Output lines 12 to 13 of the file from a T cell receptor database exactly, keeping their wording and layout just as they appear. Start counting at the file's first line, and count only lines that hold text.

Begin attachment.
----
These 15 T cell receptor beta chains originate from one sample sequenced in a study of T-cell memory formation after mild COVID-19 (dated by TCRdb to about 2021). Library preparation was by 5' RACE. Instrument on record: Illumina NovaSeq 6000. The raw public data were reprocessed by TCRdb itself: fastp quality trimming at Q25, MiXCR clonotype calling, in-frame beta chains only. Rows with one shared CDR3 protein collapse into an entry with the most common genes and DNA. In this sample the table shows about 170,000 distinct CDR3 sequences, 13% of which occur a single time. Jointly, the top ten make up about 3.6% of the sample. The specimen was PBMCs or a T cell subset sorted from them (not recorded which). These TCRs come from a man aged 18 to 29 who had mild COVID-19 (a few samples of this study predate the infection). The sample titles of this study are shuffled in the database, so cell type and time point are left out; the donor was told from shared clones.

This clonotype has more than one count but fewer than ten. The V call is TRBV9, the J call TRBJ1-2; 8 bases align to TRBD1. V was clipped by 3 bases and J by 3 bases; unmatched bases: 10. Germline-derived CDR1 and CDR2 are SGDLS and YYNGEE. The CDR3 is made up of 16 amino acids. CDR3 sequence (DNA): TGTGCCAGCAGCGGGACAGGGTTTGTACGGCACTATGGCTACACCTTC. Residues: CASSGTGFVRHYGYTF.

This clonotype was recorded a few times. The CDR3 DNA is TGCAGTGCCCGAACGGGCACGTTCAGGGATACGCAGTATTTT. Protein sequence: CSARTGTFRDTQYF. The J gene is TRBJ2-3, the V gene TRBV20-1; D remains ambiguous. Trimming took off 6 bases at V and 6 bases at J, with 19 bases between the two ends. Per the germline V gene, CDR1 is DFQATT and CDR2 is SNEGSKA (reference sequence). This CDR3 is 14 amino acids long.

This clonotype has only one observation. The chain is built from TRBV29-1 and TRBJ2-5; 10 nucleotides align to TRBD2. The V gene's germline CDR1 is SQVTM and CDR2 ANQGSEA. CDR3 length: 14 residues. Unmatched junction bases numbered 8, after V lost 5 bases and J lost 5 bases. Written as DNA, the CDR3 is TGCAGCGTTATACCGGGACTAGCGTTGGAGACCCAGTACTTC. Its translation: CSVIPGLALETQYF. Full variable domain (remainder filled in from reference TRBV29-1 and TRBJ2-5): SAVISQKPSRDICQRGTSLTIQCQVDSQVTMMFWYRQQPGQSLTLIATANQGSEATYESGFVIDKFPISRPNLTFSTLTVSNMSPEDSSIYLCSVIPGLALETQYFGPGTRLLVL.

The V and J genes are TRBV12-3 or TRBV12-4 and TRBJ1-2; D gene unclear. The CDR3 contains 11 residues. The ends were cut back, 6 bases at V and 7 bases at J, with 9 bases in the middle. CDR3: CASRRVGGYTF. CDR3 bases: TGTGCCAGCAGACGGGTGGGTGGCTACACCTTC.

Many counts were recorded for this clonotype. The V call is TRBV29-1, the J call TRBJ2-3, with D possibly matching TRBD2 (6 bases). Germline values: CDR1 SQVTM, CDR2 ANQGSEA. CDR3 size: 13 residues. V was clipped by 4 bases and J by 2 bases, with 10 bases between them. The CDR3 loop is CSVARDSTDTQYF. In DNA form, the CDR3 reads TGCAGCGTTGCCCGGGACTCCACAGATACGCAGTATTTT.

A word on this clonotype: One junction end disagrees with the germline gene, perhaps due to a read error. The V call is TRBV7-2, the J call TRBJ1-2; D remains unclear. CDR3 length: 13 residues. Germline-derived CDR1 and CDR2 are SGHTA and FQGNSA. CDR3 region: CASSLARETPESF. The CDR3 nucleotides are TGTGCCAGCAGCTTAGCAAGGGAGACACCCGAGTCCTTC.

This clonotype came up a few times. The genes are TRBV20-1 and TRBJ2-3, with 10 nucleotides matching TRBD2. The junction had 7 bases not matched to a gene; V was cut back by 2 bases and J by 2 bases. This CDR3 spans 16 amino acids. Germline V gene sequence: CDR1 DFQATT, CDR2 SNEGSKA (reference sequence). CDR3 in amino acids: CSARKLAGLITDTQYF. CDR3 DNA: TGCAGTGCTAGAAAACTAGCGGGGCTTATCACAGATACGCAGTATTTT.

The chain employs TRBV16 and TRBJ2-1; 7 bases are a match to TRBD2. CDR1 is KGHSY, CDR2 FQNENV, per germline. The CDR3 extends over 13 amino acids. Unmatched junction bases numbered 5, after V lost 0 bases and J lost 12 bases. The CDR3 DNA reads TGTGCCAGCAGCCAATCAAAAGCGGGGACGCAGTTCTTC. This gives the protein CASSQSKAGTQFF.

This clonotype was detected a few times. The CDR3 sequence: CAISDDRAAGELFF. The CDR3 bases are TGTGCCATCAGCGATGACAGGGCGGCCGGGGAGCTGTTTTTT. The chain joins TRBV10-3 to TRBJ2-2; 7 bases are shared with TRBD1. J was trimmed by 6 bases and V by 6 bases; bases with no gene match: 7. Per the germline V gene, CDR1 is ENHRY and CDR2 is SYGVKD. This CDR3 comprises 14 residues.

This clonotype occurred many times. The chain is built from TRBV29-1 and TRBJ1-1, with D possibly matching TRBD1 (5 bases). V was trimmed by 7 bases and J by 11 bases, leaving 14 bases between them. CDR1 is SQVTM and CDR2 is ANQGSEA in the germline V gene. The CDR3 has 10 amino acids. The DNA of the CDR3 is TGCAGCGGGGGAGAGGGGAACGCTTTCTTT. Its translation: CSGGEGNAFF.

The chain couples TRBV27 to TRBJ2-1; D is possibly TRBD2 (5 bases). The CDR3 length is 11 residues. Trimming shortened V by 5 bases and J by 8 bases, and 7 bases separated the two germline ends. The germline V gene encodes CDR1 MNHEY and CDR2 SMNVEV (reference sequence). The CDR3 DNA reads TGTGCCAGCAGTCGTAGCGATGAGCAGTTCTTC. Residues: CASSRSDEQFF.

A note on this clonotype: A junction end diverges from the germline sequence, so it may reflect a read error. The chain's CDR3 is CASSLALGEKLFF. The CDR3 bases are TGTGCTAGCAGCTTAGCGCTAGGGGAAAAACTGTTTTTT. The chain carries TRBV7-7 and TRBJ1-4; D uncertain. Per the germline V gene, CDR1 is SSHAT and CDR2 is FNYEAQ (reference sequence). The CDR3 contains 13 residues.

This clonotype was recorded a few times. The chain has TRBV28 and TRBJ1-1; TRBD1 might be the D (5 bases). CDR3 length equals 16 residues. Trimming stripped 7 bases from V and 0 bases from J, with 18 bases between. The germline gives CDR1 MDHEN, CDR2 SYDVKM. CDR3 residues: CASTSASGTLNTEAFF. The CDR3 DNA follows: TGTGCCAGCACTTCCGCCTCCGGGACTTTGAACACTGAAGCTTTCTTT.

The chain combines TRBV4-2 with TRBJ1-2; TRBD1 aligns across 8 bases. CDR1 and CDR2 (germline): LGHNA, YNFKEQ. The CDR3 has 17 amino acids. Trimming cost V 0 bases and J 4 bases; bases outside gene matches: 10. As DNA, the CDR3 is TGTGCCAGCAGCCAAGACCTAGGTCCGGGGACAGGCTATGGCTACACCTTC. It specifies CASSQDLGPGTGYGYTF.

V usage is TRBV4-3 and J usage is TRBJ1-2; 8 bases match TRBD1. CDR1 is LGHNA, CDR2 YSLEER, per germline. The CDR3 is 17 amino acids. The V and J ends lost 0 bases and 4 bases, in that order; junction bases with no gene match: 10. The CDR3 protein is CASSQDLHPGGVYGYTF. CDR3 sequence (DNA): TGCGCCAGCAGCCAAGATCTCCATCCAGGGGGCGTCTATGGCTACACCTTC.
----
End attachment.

The chain couples TRBV27 to TRBJ2-1; D is possibly TRBD2 (5 bases). The CDR3 length is 11 residues. Trimming shortened V by 5 bases and J by 8 bases, and 7 bases separated the two germline ends. The germline V gene encodes CDR1 MNHEY and CDR2 SMNVEV (reference sequence). The CDR3 DNA reads TGTGCCAGCAGTCGTAGCGATGAGCAGTTCTTC. Residues: CASSRSDEQFF.

A note on this clonotype: A junction end diverges from the germline sequence, so it may reflect a read error. The chain's CDR3 is CASSLALGEKLFF. The CDR3 bases are TGTGCTAGCAGCTTAGCGCTAGGGGAAAAACTGTTTTTT. The chain carries TRBV7-7 and TRBJ1-4; D uncertain. Per the germline V gene, CDR1 is SSHAT and CDR2 is FNYEAQ (reference sequence). The CDR3 contains 13 residues.